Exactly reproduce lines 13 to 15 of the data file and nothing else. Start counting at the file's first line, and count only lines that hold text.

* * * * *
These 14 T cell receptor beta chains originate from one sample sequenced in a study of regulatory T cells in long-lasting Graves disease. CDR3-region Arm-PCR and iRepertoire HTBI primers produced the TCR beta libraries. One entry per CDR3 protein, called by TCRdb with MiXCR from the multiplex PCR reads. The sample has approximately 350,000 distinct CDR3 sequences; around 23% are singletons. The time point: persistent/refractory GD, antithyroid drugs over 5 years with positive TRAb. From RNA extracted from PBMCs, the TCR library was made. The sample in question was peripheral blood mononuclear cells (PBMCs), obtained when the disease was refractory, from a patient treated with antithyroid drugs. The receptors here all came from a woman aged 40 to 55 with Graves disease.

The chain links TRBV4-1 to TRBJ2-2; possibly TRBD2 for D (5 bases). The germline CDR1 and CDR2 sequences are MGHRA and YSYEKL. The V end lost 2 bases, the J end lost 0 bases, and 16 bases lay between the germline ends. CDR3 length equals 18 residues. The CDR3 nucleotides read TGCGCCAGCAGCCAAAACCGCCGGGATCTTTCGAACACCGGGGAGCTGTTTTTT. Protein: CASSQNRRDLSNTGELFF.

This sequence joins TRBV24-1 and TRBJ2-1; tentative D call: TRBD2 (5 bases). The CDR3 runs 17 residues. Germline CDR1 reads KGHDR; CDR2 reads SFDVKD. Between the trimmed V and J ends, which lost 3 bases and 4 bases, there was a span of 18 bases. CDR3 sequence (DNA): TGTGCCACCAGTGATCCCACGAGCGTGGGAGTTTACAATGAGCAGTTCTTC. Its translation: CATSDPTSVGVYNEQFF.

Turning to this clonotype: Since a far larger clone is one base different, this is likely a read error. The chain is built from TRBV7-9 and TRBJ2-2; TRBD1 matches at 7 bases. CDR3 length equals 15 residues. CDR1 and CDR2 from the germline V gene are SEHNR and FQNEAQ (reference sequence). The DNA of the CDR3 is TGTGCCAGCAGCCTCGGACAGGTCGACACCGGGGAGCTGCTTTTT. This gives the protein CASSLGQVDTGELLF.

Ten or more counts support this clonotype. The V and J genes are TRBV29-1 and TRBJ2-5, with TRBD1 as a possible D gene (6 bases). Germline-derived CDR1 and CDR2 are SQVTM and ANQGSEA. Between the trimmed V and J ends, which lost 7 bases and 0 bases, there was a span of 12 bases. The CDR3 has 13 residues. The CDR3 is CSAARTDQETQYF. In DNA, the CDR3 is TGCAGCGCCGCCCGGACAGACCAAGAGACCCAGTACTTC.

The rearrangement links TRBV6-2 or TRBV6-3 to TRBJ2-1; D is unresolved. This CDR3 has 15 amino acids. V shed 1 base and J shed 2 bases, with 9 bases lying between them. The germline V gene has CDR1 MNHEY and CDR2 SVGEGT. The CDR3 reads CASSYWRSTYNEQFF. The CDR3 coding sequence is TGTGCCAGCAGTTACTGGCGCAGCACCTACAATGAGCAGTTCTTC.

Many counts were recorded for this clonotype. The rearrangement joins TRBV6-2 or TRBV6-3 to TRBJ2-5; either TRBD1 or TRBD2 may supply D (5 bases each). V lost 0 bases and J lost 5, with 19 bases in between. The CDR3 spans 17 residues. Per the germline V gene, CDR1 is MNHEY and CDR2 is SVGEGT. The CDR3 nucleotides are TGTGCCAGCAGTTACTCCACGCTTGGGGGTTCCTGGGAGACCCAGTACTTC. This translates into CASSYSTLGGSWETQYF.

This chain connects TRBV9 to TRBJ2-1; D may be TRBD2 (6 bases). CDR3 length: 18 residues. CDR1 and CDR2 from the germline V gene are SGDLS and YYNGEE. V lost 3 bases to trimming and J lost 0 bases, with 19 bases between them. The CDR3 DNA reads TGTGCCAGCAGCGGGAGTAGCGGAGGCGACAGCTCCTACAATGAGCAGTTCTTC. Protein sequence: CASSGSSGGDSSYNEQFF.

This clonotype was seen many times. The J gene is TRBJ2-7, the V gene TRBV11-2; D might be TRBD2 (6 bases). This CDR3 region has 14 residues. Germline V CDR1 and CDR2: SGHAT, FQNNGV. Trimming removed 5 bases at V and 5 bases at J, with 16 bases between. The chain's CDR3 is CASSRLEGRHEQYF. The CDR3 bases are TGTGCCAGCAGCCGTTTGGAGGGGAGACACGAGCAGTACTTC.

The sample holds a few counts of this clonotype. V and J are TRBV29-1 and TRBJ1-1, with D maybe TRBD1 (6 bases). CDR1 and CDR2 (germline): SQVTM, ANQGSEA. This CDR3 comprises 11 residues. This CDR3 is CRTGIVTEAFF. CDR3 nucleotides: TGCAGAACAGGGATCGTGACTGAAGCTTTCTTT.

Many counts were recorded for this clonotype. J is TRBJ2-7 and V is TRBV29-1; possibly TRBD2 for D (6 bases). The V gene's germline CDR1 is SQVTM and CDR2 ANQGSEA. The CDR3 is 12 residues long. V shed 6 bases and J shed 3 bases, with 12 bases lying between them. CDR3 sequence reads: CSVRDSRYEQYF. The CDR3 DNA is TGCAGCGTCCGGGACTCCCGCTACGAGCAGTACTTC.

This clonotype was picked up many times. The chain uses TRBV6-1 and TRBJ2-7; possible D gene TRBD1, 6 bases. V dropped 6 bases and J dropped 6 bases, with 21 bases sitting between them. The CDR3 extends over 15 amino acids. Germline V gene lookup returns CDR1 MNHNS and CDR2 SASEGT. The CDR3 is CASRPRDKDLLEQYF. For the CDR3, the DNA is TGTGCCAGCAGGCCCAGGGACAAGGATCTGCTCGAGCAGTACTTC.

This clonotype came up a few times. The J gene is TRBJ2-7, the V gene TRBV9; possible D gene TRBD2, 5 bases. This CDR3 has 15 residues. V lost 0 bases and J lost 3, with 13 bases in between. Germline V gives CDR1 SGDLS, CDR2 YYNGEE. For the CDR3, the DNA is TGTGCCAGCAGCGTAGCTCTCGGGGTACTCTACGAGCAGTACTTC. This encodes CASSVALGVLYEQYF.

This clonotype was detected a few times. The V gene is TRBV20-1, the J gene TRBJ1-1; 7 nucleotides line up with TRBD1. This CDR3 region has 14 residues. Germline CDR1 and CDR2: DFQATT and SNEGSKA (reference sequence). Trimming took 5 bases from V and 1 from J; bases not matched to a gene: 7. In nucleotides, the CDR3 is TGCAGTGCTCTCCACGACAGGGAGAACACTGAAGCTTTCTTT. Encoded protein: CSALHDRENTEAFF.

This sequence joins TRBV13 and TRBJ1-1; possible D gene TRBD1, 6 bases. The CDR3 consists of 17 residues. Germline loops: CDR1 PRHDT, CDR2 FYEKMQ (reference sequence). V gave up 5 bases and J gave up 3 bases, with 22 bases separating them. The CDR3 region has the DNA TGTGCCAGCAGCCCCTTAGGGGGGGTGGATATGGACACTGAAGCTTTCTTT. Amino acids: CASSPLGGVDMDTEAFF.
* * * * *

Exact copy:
This clonotype came up a few times. The J gene is TRBJ2-7, the V gene TRBV9; possible D gene TRBD2, 5 bases. This CDR3 has 15 residues. V lost 0 bases and J lost 3, with 13 bases in between. Germline V gives CDR1 SGDLS, CDR2 YYNGEE. For the CDR3, the DNA is TGTGCCAGCAGCGTAGCTCTCGGGGTACTCTACGAGCAGTACTTC. This encodes CASSVALGVLYEQYF.

This clonotype was detected a few times. The V gene is TRBV20-1, the J gene TRBJ1-1; 7 nucleotides line up with TRBD1. This CDR3 region has 14 residues. Germline CDR1 and CDR2: DFQATT and SNEGSKA (reference sequence). Trimming took 5 bases from V and 1 from J; bases not matched to a gene: 7. In nucleotides, the CDR3 is TGCAGTGCTCTCCACGACAGGGAGAACACTGAAGCTTTCTTT. Encoded protein: CSALHDRENTEAFF.

This sequence joins TRBV13 and TRBJ1-1; possible D gene TRBD1, 6 bases. The CDR3 consists of 17 residues. Germline loops: CDR1 PRHDT, CDR2 FYEKMQ (reference sequence). V gave up 5 bases and J gave up 3 bases, with 22 bases separating them. The CDR3 region has the DNA TGTGCCAGCAGCCCCTTAGGGGGGGTGGATATGGACACTGAAGCTTTCTTT. Amino acids: CASSPLGGVDMDTEAFF.